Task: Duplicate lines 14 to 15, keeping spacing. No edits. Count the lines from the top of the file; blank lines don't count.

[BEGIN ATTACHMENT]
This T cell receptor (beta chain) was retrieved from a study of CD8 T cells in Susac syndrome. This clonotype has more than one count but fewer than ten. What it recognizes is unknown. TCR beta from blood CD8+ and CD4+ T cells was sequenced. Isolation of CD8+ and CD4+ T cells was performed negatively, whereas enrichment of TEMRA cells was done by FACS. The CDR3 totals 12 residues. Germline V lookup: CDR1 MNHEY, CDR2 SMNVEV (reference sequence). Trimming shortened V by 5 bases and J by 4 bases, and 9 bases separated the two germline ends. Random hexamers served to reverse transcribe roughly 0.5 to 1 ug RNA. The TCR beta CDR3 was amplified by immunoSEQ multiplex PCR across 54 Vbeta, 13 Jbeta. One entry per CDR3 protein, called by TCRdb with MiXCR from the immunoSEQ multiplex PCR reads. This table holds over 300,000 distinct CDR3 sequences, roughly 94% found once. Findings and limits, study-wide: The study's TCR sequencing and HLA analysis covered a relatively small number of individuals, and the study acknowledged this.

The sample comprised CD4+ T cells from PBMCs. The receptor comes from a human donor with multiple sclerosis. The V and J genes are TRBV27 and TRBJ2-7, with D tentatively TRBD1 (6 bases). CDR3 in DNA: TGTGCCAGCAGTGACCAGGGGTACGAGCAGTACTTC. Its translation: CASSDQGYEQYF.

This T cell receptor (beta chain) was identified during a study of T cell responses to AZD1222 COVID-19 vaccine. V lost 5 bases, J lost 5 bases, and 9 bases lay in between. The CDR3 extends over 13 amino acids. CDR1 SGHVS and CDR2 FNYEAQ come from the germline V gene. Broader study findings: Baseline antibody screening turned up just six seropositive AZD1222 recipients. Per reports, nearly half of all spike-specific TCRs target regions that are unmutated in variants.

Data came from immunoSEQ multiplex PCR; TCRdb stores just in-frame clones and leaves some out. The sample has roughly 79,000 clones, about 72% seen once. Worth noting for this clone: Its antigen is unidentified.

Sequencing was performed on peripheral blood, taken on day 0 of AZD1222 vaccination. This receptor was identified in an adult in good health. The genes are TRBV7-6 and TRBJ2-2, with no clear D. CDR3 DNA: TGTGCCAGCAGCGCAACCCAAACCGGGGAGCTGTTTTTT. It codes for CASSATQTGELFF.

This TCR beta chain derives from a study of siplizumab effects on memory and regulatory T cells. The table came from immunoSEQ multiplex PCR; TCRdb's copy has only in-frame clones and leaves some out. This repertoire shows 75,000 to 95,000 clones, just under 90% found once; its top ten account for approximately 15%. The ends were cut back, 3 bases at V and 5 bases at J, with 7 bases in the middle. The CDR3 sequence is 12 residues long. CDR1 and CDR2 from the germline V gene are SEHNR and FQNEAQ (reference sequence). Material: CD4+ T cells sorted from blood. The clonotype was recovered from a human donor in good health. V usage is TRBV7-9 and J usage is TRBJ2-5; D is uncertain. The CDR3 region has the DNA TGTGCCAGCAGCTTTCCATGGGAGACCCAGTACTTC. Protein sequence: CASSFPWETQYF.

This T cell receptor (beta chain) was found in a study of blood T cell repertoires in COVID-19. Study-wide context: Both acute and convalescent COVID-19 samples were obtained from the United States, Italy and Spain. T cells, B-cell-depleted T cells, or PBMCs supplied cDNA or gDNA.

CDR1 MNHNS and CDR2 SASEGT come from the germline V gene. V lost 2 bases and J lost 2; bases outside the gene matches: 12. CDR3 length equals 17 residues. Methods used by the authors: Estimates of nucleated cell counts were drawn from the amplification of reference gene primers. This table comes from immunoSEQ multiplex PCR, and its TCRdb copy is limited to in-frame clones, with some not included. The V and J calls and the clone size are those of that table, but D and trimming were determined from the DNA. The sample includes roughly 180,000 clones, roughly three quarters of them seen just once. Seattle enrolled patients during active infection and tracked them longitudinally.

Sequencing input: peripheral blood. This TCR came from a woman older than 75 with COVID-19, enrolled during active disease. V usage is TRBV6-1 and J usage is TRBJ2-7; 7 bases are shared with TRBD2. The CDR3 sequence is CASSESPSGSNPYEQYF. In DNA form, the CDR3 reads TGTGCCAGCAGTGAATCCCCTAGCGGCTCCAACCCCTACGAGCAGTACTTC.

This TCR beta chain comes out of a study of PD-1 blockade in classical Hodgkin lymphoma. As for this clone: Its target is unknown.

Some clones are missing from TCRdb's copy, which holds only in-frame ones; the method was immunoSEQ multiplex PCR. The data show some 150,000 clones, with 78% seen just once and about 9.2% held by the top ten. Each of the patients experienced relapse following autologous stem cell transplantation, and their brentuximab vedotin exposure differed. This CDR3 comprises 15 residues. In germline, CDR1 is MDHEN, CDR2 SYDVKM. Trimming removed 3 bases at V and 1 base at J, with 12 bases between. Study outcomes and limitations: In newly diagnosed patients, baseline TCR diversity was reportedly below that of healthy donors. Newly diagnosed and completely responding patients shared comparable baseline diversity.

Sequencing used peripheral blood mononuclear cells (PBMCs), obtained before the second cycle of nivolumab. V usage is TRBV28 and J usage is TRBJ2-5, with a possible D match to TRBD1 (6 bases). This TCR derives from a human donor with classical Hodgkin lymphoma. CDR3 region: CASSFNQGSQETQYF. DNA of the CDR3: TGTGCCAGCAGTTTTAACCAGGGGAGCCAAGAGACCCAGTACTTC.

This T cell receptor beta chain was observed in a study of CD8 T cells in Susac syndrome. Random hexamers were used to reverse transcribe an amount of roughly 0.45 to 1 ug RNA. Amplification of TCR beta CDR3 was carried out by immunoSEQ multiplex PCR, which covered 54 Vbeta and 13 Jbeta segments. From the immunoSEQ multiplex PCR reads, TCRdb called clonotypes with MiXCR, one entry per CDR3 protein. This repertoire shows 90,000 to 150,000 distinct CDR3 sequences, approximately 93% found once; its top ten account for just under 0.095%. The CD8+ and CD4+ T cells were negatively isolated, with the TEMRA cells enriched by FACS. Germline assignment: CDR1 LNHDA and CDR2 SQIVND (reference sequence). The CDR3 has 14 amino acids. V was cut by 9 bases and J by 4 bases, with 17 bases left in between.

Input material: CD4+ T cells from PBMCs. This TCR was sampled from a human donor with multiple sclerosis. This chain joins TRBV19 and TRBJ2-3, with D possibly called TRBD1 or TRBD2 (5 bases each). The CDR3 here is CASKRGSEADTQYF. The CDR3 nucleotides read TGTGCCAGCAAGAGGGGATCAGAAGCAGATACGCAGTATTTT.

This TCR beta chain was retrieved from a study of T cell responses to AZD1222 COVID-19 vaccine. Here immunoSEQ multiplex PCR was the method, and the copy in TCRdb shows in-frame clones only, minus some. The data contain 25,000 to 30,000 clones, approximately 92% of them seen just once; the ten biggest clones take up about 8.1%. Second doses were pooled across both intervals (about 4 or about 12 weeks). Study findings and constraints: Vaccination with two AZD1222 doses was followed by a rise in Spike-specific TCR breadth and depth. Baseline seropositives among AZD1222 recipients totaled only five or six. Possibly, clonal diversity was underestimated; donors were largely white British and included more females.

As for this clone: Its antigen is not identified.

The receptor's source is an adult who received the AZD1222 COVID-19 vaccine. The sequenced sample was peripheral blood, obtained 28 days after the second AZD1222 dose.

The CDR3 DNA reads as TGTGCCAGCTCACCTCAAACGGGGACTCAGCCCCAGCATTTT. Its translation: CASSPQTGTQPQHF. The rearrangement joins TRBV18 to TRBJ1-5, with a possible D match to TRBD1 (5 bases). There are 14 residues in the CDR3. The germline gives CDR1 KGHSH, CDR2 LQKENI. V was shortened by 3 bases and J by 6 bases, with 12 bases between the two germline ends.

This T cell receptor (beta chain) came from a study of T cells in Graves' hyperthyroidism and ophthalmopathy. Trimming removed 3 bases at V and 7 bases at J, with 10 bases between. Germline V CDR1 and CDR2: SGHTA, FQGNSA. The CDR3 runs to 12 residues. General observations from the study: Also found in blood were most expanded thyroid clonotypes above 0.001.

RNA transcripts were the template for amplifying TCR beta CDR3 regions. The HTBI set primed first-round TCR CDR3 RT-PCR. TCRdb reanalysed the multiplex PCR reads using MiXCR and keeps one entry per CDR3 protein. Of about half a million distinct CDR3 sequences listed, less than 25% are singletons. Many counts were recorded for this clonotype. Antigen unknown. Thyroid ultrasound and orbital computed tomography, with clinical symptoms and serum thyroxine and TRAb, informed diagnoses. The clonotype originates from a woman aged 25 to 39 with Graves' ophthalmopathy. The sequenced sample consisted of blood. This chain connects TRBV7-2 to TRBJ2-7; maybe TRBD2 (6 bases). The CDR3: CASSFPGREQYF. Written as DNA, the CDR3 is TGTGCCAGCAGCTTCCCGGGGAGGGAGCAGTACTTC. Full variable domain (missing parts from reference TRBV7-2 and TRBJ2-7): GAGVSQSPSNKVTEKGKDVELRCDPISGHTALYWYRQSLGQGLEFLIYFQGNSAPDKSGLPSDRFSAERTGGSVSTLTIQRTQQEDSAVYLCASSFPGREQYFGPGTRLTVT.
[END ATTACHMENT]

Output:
Input material: CD4+ T cells from PBMCs. This TCR was sampled from a human donor with multiple sclerosis. This chain joins TRBV19 and TRBJ2-3, with D possibly called TRBD1 or TRBD2 (5 bases each). The CDR3 here is CASKRGSEADTQYF. The CDR3 nucleotides read TGTGCCAGCAAGAGGGGATCAGAAGCAGATACGCAGTATTTT.

This TCR beta chain was retrieved from a study of T cell responses to AZD1222 COVID-19 vaccine. Here immunoSEQ multiplex PCR was the method, and the copy in TCRdb shows in-frame clones only, minus some. The data contain 25,000 to 30,000 clones, approximately 92% of them seen just once; the ten biggest clones take up about 8.1%. Second doses were pooled across both intervals (about 4 or about 12 weeks). Study findings and constraints: Vaccination with two AZD1222 doses was followed by a rise in Spike-specific TCR breadth and depth. Baseline seropositives among AZD1222 recipients totaled only five or six. Possibly, clonal diversity was underestimated; donors were largely white British and included more females.